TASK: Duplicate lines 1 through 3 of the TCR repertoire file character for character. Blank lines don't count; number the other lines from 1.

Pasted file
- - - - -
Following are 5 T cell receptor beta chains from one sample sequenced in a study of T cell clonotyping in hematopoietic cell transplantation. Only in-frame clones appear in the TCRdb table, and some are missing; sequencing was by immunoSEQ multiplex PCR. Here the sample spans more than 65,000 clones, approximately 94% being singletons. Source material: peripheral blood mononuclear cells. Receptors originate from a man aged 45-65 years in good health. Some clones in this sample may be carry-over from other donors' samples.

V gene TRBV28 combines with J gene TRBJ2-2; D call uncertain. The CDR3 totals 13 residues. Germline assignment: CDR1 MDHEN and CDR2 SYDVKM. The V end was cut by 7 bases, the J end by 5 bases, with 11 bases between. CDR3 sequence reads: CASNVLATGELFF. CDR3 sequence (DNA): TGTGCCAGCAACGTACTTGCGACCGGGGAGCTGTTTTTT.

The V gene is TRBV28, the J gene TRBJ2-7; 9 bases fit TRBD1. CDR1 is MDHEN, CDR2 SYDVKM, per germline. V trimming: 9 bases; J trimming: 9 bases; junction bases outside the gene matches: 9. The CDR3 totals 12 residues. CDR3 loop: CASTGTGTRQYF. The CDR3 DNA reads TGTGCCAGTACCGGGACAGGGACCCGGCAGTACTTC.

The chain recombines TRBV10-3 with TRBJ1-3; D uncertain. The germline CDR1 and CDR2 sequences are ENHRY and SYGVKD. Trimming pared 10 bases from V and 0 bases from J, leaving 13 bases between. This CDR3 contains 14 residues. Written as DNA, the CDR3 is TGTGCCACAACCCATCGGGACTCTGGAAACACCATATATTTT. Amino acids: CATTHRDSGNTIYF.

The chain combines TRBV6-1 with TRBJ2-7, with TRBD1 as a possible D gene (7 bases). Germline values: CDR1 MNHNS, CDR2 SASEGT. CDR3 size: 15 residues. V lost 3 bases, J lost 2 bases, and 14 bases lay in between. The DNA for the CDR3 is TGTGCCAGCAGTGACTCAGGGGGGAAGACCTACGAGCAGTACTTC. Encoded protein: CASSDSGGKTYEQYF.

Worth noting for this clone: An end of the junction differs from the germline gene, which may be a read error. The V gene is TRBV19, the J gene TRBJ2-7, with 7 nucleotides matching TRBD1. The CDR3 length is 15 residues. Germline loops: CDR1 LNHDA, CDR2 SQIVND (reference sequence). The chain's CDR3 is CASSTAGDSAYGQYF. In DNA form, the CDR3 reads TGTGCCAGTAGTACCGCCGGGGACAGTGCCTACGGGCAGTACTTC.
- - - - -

Following are 5 T cell receptor beta chains from one sample sequenced in a study of T cell clonotyping in hematopoietic cell transplantation. Only in-frame clones appear in the TCRdb table, and some are missing; sequencing was by immunoSEQ multiplex PCR. Here the sample spans more than 65,000 clones, approximately 94% being singletons. Source material: peripheral blood mononuclear cells. Receptors originate from a man aged 45-65 years in good health. Some clones in this sample may be carry-over from other donors' samples.

V gene TRBV28 combines with J gene TRBJ2-2; D call uncertain. The CDR3 totals 13 residues. Germline assignment: CDR1 MDHEN and CDR2 SYDVKM. The V end was cut by 7 bases, the J end by 5 bases, with 11 bases between. CDR3 sequence reads: CASNVLATGELFF. CDR3 sequence (DNA): TGTGCCAGCAACGTACTTGCGACCGGGGAGCTGTTTTTT.

The V gene is TRBV28, the J gene TRBJ2-7; 9 bases fit TRBD1. CDR1 is MDHEN, CDR2 SYDVKM, per germline. V trimming: 9 bases; J trimming: 9 bases; junction bases outside the gene matches: 9. The CDR3 totals 12 residues. CDR3 loop: CASTGTGTRQYF. The CDR3 DNA reads TGTGCCAGTACCGGGACAGGGACCCGGCAGTACTTC.